That said, here are 5 reasons why you all need to get a grip, be patient, and stop telling George R. R. Martin how to do his f***ing job.

1. You Have the TV Show

And even better, it's a good TV show. Yes, it's diverging a bit from the books these days, but who cares? It's the same world, it's the same characters, and no changes are made without George R. R. Martin's approval. Most books-to-movies or books-to-TV-shows suck. Be grateful this one doesn't.

Season 6 comes out in April. Spend the next few months rereading the books if you really want something to read or the prequel novellas or going to Comicon dressed as Daenarys.

2. Perfection Doesn't Happen Overnight

Game of Thrones came out in 1996, back when I was still crapping my diapers.

A Clash of Kings came out in 1998.

A Storm of Swords came out in 2000.

A Feast for Crows was 2005.

A Dance with Dragons was 2011.

Yes, those last two took at least five years to come out. He's gotten a bit busier since starting this thing twenty years ago. He didn't even get on the New York Times' Bestseller List until 2005, and being a bestseller means doing a bunch of other stuff that doesn't necessarily include writing. There's marketing, publicity, making sure HBO doesn't mess up his show, dealing with bloodsucking publishers, all of it.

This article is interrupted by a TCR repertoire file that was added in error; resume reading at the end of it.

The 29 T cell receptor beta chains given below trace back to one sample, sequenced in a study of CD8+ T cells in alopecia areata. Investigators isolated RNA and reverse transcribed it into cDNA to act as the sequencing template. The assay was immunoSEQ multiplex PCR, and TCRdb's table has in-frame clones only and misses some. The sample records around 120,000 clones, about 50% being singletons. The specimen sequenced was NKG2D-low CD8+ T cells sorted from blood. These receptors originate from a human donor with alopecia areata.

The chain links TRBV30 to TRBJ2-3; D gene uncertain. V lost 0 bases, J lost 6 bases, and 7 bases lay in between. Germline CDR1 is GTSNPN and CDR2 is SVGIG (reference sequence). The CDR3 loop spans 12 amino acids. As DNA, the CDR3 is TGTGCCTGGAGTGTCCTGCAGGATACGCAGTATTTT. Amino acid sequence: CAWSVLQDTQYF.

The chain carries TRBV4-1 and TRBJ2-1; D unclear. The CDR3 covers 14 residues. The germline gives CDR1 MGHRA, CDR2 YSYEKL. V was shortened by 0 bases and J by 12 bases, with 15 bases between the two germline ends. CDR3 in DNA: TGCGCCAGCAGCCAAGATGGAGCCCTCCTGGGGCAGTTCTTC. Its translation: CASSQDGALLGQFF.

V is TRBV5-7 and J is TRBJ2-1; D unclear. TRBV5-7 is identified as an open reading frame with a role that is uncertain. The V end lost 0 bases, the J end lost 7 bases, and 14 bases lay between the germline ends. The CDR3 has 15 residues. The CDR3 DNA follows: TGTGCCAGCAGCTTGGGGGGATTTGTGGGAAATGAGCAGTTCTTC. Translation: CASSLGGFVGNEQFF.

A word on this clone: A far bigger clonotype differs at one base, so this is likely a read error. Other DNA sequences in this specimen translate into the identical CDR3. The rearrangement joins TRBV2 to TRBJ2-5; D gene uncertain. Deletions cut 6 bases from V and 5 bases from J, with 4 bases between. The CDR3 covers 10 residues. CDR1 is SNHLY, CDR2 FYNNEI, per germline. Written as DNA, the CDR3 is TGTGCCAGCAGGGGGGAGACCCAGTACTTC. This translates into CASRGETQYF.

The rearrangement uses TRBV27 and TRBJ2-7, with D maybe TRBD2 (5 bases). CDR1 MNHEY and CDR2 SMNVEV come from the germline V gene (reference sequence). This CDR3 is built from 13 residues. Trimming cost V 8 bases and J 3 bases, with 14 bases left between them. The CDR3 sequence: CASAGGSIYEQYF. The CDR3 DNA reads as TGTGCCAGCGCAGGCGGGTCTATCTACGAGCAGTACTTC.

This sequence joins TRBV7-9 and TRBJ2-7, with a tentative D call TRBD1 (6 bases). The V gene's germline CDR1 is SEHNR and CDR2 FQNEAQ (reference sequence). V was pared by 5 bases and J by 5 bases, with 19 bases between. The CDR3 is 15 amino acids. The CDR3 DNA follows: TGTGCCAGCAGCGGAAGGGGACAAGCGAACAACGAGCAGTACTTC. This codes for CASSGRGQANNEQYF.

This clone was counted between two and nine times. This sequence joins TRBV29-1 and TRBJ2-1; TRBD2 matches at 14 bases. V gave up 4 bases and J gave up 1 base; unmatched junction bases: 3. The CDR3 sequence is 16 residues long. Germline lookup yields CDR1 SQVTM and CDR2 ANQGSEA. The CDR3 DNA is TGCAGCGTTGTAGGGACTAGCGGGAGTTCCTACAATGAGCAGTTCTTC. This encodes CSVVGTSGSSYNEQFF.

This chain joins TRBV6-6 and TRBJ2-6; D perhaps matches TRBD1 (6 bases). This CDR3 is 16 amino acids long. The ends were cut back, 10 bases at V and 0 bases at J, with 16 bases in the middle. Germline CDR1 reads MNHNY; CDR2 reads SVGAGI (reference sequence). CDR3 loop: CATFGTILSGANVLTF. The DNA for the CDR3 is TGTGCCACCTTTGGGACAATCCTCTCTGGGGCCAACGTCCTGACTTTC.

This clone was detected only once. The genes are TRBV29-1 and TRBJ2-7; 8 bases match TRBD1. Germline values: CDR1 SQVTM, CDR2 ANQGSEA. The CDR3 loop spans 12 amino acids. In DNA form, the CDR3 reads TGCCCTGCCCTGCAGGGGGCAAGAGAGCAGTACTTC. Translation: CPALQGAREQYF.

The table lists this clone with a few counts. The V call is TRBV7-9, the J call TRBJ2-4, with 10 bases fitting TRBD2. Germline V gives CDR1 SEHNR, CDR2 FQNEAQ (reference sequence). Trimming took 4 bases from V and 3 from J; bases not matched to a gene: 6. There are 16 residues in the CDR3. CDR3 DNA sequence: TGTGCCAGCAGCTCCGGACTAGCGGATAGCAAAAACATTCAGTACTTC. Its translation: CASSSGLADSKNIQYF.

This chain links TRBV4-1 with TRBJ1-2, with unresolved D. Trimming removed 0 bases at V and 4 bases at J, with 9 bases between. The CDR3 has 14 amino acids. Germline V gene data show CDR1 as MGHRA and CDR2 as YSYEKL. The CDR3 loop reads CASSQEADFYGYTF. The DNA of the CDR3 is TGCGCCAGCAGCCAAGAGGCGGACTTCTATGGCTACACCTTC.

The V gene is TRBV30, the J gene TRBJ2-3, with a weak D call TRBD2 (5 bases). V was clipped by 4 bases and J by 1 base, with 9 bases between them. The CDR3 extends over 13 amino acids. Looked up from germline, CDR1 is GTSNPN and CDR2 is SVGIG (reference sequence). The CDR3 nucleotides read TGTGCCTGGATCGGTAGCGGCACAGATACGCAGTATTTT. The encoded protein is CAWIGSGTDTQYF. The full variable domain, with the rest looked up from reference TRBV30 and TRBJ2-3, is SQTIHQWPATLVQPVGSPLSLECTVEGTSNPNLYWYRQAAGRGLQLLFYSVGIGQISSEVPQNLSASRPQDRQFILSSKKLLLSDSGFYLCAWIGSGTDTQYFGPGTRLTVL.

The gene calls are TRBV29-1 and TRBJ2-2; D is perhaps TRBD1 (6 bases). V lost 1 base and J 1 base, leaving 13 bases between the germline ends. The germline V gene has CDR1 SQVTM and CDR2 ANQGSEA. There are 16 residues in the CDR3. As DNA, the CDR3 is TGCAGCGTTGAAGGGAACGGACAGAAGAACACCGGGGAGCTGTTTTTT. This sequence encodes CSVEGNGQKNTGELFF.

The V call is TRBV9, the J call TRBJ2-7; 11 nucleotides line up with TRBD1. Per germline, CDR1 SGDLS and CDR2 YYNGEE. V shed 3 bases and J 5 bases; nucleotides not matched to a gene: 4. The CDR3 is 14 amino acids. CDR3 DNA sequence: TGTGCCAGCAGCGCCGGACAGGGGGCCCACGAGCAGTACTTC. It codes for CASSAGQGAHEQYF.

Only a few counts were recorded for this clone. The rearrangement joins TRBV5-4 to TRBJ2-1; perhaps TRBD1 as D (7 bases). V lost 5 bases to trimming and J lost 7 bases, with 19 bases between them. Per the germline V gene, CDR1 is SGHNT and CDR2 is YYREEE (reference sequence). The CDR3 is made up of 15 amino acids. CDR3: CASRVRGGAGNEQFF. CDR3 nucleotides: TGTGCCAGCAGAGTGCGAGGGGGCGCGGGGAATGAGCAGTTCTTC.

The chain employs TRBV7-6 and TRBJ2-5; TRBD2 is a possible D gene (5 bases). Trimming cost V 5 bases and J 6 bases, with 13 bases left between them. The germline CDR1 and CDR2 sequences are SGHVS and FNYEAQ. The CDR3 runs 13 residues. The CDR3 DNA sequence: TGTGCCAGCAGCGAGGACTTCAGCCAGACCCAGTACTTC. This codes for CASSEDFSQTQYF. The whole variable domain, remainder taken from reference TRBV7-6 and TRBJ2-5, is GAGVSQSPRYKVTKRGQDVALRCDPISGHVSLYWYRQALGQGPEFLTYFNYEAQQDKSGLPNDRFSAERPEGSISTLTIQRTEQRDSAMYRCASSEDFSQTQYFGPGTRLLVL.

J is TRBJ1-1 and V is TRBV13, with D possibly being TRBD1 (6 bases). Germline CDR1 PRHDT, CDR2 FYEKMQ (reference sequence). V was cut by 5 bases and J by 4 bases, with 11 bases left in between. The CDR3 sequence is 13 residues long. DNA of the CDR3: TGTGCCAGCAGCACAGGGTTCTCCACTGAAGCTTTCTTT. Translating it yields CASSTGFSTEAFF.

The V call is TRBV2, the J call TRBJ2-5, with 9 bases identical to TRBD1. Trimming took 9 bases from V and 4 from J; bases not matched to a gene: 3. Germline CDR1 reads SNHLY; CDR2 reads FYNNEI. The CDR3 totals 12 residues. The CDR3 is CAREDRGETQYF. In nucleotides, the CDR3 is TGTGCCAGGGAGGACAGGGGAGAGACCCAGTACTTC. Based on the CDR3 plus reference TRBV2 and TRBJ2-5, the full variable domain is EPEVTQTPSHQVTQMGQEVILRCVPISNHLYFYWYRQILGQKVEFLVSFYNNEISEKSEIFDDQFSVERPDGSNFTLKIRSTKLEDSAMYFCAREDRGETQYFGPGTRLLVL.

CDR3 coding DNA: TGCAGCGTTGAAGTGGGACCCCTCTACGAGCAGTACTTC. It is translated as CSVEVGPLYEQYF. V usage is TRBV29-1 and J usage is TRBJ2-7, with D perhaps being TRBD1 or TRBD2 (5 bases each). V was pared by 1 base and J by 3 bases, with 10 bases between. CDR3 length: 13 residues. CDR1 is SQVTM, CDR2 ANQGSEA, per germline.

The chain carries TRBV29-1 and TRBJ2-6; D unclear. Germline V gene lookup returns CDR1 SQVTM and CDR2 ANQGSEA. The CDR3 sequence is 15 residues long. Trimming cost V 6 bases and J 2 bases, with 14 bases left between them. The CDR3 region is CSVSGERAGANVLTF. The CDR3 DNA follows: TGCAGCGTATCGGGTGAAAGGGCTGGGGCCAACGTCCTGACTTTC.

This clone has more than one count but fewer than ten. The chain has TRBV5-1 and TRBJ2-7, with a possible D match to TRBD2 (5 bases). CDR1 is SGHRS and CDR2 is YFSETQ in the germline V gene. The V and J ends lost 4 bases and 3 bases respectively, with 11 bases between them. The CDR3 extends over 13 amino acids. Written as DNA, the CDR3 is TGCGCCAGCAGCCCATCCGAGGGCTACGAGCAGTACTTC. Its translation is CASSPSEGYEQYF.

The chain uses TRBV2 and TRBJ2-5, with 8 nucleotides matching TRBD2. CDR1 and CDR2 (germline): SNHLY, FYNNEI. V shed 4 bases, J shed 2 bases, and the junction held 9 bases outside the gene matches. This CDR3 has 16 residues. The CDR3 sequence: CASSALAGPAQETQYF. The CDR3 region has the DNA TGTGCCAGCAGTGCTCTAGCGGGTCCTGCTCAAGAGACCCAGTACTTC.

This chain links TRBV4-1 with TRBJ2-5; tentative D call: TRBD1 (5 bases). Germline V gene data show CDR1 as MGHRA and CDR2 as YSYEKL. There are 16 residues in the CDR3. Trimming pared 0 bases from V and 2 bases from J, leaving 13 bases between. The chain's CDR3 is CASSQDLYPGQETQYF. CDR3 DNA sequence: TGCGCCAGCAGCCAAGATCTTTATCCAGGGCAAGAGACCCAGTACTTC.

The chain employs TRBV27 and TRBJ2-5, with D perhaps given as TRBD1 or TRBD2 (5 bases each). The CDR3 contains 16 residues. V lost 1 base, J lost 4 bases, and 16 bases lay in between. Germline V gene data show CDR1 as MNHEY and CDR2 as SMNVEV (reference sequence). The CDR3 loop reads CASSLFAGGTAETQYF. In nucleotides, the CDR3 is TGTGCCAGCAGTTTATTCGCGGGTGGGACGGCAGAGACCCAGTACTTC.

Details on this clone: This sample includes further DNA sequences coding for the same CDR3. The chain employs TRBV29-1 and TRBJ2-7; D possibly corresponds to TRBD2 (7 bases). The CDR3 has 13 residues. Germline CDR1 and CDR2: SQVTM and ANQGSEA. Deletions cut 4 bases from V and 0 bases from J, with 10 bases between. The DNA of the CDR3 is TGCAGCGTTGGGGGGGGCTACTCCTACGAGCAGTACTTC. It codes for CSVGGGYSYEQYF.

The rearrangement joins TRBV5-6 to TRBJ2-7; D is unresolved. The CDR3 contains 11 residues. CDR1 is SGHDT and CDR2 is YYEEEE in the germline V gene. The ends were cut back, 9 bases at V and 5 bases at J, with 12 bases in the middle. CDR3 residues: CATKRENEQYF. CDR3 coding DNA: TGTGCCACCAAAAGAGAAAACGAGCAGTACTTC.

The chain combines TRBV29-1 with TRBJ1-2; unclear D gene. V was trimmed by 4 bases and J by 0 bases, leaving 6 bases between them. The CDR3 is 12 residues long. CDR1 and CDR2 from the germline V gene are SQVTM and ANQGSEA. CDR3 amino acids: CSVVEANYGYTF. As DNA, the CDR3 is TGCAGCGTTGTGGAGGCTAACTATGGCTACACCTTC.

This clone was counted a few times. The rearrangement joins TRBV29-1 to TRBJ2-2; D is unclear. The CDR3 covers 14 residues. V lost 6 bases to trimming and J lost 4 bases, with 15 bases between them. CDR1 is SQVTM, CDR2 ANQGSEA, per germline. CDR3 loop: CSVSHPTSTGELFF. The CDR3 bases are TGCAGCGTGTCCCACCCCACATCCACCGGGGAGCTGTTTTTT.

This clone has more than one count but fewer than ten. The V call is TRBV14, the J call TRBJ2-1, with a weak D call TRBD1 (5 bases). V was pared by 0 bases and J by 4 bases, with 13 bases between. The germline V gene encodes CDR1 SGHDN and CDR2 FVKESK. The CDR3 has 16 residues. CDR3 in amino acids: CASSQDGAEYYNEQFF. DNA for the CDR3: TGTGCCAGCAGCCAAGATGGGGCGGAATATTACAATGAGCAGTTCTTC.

If you want a good Winds of Winter, you have to be patient. If you want crap, then yeah, ask him to spit something out in a week.

3. There's, Like, 8 Different Plots and They're All Important

We have Bran Stark finally getting interesting.

Shit on the Wall's just got real.

We get to find out what's happened to Uncle Brandon Stark.

Samwell Tarly's met some evil name-stealing wizard dude right when he's trying to learn to be a maester.

Cersei's got her revenge to plan and a trial to go through.

There's a mess down in Dorne as the war spreads south with the Sand Snakes and Myrcella.

Arya's in assassin school.